Apache NiFi vs. Apache Airflow

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Apache Airflow and Apache NiFi are, in fact, two whistles to a somewhat different tune. Still, you may be wondering which one is better suited for your expectations and goals. By the end of this article, you will no longer have doubts.

Although essentially different, both Apache Airflow and Apache NiFi are tools designed to manage the golden asset of most organizations: data.

As the data volumes keep expanding, enterprises create a rising need for data warehousing projects and advanced analytics solutions. ETL (Extract, Transform, Load) is a critical component of a modern data stack, as it guarantees that data is successfully integrated across many databases and applications. Both Apache Airflow and Apache NiFi are crème de la crème among the most popular ETL tools. In order to choose the right tool for your needs, you have to ask yourself - what exactly are you going to do with your data? But before that, let’s go through the background and get to know these two pets.


Apache NiFi Basics

NiFi is an abbreviation for Niagara Files, initially produced by the NSA. The platform is written in Java and designed to handle big amounts of data and automate dataflow. It’s a simple, powerful data processing and distribution system, allowing for the creation of scalable directed graphs of data routing and transformation. Data may be filtered, adjusted, joined, divided, enhanced, and verified. Apache NiFi does not require any programming skills, which can be either a benefit or a limitation, and it runs on JVM, supporting JVM languages.

Apache NiFi is an ETL tool typically used for long-running jobs, suitable for processing both periodic batches and streaming data. Data acquisition, transportation, and a guarantee of delivery are all NiFi fortes.

Key Benefits of Apache NiFi

  • Architecture, making NiFi simple yet powerful. As FlowFile incorporates meta-information, the tool’s possibilities aren’t restricted to CSV, but it can also handle binary files, among others.
  • Data Provenance. It is a linked service that tracks nearly everything in your dataflows, making it possible to use different queue rules (FIFO, LIFO, and others). It’s really useful since you can observe how the data was stored or processed, although it requires a large amount of storage space.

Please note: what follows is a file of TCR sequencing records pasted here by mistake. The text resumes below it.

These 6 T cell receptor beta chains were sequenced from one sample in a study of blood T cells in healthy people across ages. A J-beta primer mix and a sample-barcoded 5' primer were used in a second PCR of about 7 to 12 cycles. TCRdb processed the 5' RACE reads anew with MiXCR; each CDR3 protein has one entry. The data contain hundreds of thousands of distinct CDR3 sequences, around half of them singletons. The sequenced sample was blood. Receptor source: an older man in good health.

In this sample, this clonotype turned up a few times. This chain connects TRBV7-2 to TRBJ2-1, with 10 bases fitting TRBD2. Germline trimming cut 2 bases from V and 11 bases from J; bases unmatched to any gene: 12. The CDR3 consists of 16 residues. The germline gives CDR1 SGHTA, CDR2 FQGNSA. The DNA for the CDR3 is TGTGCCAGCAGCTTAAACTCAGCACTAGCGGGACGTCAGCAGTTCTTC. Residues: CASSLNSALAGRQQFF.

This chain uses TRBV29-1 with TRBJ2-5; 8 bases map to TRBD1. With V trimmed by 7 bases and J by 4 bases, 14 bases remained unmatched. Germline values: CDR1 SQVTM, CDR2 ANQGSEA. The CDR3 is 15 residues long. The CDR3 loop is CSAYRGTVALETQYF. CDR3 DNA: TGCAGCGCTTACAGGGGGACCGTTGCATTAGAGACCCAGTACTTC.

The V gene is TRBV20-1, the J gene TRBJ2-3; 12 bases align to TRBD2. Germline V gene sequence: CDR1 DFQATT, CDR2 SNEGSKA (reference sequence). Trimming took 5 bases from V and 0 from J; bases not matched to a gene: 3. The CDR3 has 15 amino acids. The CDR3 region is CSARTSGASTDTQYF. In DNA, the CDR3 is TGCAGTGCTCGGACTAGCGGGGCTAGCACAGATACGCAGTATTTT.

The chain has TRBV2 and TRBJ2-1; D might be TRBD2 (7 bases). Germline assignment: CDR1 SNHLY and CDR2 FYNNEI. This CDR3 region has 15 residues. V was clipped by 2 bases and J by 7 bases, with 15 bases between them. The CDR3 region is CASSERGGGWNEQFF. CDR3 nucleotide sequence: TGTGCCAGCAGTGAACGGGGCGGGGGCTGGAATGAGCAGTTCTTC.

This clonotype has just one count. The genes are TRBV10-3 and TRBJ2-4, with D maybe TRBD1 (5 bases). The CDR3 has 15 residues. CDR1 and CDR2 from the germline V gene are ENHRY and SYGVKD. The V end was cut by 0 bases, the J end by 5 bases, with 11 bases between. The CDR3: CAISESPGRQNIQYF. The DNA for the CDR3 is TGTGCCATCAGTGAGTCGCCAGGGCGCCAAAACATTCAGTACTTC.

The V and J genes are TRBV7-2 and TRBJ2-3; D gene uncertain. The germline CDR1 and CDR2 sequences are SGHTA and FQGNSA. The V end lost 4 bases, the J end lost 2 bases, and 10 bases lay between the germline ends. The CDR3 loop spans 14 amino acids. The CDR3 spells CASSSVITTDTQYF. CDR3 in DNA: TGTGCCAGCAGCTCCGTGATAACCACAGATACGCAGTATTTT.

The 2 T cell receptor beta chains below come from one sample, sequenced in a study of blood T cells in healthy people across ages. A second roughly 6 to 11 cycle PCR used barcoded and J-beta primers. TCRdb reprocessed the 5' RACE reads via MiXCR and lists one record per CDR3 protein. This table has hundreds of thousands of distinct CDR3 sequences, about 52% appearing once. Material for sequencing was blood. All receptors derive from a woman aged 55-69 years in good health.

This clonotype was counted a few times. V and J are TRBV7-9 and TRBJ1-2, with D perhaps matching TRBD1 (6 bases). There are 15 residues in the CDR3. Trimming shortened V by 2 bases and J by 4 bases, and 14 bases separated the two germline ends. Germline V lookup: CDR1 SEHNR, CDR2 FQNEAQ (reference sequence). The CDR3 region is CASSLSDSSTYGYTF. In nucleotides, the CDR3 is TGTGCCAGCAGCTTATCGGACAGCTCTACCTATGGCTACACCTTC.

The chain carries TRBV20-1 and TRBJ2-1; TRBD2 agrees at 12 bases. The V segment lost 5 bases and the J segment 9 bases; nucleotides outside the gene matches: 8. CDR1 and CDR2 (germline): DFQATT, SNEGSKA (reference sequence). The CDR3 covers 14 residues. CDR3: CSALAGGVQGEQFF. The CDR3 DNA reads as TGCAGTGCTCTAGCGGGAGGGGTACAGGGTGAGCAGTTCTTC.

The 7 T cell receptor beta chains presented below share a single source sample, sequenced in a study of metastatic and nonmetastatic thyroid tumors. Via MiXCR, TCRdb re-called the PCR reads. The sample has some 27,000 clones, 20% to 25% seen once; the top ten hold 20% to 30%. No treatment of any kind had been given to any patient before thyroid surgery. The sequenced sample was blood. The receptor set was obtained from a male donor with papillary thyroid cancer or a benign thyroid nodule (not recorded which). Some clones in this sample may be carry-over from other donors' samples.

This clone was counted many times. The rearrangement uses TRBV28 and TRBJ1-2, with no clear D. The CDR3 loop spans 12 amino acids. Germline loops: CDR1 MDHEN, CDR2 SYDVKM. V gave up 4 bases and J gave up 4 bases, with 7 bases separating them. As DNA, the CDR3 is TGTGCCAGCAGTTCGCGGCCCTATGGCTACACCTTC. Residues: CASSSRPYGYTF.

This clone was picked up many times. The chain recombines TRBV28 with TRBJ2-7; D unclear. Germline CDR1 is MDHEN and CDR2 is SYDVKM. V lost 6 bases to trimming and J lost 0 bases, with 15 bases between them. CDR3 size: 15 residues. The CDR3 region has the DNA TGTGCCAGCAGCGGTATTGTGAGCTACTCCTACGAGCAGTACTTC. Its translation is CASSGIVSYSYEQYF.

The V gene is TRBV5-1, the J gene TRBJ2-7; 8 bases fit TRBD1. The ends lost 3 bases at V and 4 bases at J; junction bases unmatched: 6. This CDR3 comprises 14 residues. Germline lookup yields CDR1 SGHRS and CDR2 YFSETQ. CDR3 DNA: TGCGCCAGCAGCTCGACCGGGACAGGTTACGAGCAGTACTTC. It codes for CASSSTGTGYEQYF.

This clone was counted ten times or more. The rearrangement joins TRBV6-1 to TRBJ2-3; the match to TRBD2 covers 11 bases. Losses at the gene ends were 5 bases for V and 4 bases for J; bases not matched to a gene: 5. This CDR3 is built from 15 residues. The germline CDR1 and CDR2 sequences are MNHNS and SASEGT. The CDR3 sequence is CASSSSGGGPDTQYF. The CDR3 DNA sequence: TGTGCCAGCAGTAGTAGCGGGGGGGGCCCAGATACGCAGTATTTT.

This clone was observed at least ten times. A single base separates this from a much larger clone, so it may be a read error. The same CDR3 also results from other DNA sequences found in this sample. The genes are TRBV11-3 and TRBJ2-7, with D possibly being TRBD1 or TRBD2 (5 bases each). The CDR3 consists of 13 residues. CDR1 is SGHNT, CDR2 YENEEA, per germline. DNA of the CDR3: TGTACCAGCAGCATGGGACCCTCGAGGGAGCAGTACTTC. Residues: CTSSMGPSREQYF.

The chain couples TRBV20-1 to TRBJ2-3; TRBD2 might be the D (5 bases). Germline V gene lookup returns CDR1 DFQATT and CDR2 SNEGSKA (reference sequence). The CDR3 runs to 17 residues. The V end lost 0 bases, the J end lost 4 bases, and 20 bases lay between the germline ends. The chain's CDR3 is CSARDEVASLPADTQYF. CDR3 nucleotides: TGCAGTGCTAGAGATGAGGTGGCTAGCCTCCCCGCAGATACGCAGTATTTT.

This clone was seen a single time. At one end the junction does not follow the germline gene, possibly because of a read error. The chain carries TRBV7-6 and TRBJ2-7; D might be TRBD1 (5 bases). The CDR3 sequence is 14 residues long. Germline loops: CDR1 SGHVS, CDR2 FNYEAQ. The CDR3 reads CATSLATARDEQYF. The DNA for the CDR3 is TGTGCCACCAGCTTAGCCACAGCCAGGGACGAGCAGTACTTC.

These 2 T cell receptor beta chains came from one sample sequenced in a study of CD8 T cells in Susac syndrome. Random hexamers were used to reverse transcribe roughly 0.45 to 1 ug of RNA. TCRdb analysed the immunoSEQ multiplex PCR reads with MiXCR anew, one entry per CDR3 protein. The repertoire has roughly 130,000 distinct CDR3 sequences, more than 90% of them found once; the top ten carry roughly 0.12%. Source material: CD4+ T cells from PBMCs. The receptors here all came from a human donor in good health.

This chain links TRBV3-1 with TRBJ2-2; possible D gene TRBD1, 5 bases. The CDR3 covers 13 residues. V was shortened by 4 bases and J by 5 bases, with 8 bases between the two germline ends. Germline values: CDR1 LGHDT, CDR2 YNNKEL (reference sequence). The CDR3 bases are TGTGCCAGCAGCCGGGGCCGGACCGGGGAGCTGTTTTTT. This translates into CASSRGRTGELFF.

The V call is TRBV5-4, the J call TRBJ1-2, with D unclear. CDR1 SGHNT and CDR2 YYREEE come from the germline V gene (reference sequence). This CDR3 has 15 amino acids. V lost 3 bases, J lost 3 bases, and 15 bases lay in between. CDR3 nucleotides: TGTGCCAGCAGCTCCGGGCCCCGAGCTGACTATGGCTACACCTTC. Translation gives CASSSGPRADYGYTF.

• Over 100 processors for downloading files via HTTP, Google Data Source, S3 and uploading them to data receivers such as MySQL.
  • Simplistic UI, which can be either a pro or a con. Some users have expressed dissatisfaction with the Apache NiFi interface - indeed, it’s not spectacular, but it’s functional, basic, and clean, with no extra components. Not everyone likes the vintage 90s vibe, but the interface is web-based and highly configurable.

Apache NiFi Limitations

  • It can be very difficult to manage at scale. Drag-and-drop is nice, but if you need to take an exact copy of your pipeline and put it in a different environment, you’d likely have to go back in the UI and recreate all the settings.
  • For long SQL queries, there is no automatic adjustment of text fields. They have to be adjusted manually, and in NiFi, setting up manually managed jobs can be challenging.

Apache Airflow Basics

Some people claim that Apache Airflow is “cron on steroids”, but to be more precise, Airflow is an open-source ETL tool for planning, generating, and tracking processes. It is compatible with cloud providers such as GCP, Azure, and AWS. Astronomer makes it possible to run Airflow on Kubernetes.

Apache Airflow is a super-flexible task scheduler and data orchestrator suitable for most everyday tasks. Airflow can run ETL/ELT jobs, train machine learning models, track systems, notify, complete database backups, power functions within multiple APIs, and more. Organizations typically use the platform to create workflows as directed acyclic graphs (DAGs) of tasks. Sounds complicated? It really shouldn’t - rich command-line utilities make conducting complex DAG operations a breeze. The Airflow scheduler performs tasks on an array of workers while adhering to specific requirements.

Key Benefits of Apache Airflow